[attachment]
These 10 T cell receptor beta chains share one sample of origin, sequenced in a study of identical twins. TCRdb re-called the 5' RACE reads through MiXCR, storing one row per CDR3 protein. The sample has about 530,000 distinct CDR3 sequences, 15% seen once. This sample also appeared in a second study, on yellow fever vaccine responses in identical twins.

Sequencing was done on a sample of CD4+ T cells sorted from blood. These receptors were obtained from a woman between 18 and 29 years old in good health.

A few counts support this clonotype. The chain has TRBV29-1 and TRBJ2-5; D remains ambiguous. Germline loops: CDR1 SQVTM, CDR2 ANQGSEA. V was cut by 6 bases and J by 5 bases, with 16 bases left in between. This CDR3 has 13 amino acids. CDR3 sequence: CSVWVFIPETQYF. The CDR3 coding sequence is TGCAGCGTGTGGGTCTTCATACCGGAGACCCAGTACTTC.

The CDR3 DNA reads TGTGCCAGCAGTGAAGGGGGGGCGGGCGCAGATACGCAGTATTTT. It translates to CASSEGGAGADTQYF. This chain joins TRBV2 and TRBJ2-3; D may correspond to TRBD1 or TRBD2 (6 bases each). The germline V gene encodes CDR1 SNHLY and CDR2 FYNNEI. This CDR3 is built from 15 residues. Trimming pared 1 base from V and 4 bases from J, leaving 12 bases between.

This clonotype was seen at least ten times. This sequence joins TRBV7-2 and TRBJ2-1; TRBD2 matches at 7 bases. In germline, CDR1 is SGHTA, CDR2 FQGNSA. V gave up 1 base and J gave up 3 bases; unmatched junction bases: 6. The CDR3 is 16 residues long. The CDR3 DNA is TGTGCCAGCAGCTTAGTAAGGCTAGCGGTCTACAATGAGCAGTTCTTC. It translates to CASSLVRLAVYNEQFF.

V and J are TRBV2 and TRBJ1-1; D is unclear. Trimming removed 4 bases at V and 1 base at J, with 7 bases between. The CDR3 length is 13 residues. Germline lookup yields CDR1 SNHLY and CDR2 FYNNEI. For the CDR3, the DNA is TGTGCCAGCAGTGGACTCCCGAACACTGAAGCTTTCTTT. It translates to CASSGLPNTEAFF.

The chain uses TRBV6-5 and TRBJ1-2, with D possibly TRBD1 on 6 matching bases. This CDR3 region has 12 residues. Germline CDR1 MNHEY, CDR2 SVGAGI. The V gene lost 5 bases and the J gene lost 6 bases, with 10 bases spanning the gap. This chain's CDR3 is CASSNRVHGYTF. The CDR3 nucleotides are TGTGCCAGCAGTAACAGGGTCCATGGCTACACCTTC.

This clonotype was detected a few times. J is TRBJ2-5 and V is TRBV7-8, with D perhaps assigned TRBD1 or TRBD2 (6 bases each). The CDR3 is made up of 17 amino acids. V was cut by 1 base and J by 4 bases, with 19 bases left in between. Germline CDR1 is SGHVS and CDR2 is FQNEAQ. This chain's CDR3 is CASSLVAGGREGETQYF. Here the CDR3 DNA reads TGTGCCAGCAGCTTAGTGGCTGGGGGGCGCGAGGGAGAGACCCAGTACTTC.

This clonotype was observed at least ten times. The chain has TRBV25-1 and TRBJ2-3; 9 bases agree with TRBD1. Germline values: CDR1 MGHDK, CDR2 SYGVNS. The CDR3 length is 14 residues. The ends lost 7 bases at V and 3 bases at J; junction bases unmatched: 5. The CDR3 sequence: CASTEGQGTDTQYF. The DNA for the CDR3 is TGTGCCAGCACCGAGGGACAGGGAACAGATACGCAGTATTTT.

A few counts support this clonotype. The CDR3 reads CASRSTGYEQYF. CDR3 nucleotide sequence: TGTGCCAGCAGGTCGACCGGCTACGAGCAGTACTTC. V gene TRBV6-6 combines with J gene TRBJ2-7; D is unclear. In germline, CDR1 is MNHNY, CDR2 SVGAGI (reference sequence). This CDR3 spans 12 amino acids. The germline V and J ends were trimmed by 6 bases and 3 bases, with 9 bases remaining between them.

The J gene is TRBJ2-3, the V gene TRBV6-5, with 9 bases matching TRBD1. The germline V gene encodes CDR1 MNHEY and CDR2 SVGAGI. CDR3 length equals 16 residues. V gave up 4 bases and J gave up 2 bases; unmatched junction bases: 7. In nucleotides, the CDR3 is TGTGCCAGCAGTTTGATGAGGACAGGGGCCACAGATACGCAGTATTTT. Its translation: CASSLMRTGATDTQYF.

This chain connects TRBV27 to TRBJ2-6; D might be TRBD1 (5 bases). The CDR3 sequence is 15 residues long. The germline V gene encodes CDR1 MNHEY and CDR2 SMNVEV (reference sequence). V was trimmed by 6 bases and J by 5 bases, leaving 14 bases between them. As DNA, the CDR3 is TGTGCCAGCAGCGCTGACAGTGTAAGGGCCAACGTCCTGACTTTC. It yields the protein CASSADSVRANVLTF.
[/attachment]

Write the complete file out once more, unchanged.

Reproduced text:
These 10 T cell receptor beta chains share one sample of origin, sequenced in a study of identical twins. TCRdb re-called the 5' RACE reads through MiXCR, storing one row per CDR3 protein. The sample has about 530,000 distinct CDR3 sequences, 15% seen once. This sample also appeared in a second study, on yellow fever vaccine responses in identical twins.

Sequencing was done on a sample of CD4+ T cells sorted from blood. These receptors were obtained from a woman between 18 and 29 years old in good health.

A few counts support this clonotype. The chain has TRBV29-1 and TRBJ2-5; D remains ambiguous. Germline loops: CDR1 SQVTM, CDR2 ANQGSEA. V was cut by 6 bases and J by 5 bases, with 16 bases left in between. This CDR3 has 13 amino acids. CDR3 sequence: CSVWVFIPETQYF. The CDR3 coding sequence is TGCAGCGTGTGGGTCTTCATACCGGAGACCCAGTACTTC.

The CDR3 DNA reads TGTGCCAGCAGTGAAGGGGGGGCGGGCGCAGATACGCAGTATTTT. It translates to CASSEGGAGADTQYF. This chain joins TRBV2 and TRBJ2-3; D may correspond to TRBD1 or TRBD2 (6 bases each). The germline V gene encodes CDR1 SNHLY and CDR2 FYNNEI. This CDR3 is built from 15 residues. Trimming pared 1 base from V and 4 bases from J, leaving 12 bases between.

This clonotype was seen at least ten times. This sequence joins TRBV7-2 and TRBJ2-1; TRBD2 matches at 7 bases. In germline, CDR1 is SGHTA, CDR2 FQGNSA. V gave up 1 base and J gave up 3 bases; unmatched junction bases: 6. The CDR3 is 16 residues long. The CDR3 DNA is TGTGCCAGCAGCTTAGTAAGGCTAGCGGTCTACAATGAGCAGTTCTTC. It translates to CASSLVRLAVYNEQFF.

V and J are TRBV2 and TRBJ1-1; D is unclear. Trimming removed 4 bases at V and 1 base at J, with 7 bases between. The CDR3 length is 13 residues. Germline lookup yields CDR1 SNHLY and CDR2 FYNNEI. For the CDR3, the DNA is TGTGCCAGCAGTGGACTCCCGAACACTGAAGCTTTCTTT. It translates to CASSGLPNTEAFF.

The chain uses TRBV6-5 and TRBJ1-2, with D possibly TRBD1 on 6 matching bases. This CDR3 region has 12 residues. Germline CDR1 MNHEY, CDR2 SVGAGI. The V gene lost 5 bases and the J gene lost 6 bases, with 10 bases spanning the gap. This chain's CDR3 is CASSNRVHGYTF. The CDR3 nucleotides are TGTGCCAGCAGTAACAGGGTCCATGGCTACACCTTC.

This clonotype was detected a few times. J is TRBJ2-5 and V is TRBV7-8, with D perhaps assigned TRBD1 or TRBD2 (6 bases each). The CDR3 is made up of 17 amino acids. V was cut by 1 base and J by 4 bases, with 19 bases left in between. Germline CDR1 is SGHVS and CDR2 is FQNEAQ. This chain's CDR3 is CASSLVAGGREGETQYF. Here the CDR3 DNA reads TGTGCCAGCAGCTTAGTGGCTGGGGGGCGCGAGGGAGAGACCCAGTACTTC.

This clonotype was observed at least ten times. The chain has TRBV25-1 and TRBJ2-3; 9 bases agree with TRBD1. Germline values: CDR1 MGHDK, CDR2 SYGVNS. The CDR3 length is 14 residues. The ends lost 7 bases at V and 3 bases at J; junction bases unmatched: 5. The CDR3 sequence: CASTEGQGTDTQYF. The DNA for the CDR3 is TGTGCCAGCACCGAGGGACAGGGAACAGATACGCAGTATTTT.

A few counts support this clonotype. The CDR3 reads CASRSTGYEQYF. CDR3 nucleotide sequence: TGTGCCAGCAGGTCGACCGGCTACGAGCAGTACTTC. V gene TRBV6-6 combines with J gene TRBJ2-7; D is unclear. In germline, CDR1 is MNHNY, CDR2 SVGAGI (reference sequence). This CDR3 spans 12 amino acids. The germline V and J ends were trimmed by 6 bases and 3 bases, with 9 bases remaining between them.

The J gene is TRBJ2-3, the V gene TRBV6-5, with 9 bases matching TRBD1. The germline V gene encodes CDR1 MNHEY and CDR2 SVGAGI. CDR3 length equals 16 residues. V gave up 4 bases and J gave up 2 bases; unmatched junction bases: 7. In nucleotides, the CDR3 is TGTGCCAGCAGTTTGATGAGGACAGGGGCCACAGATACGCAGTATTTT. Its translation: CASSLMRTGATDTQYF.

This chain connects TRBV27 to TRBJ2-6; D might be TRBD1 (5 bases). The CDR3 sequence is 15 residues long. The germline V gene encodes CDR1 MNHEY and CDR2 SMNVEV (reference sequence). V was trimmed by 6 bases and J by 5 bases, leaving 14 bases between them. As DNA, the CDR3 is TGTGCCAGCAGCGCTGACAGTGTAAGGGCCAACGTCCTGACTTTC. It yields the protein CASSADSVRANVLTF.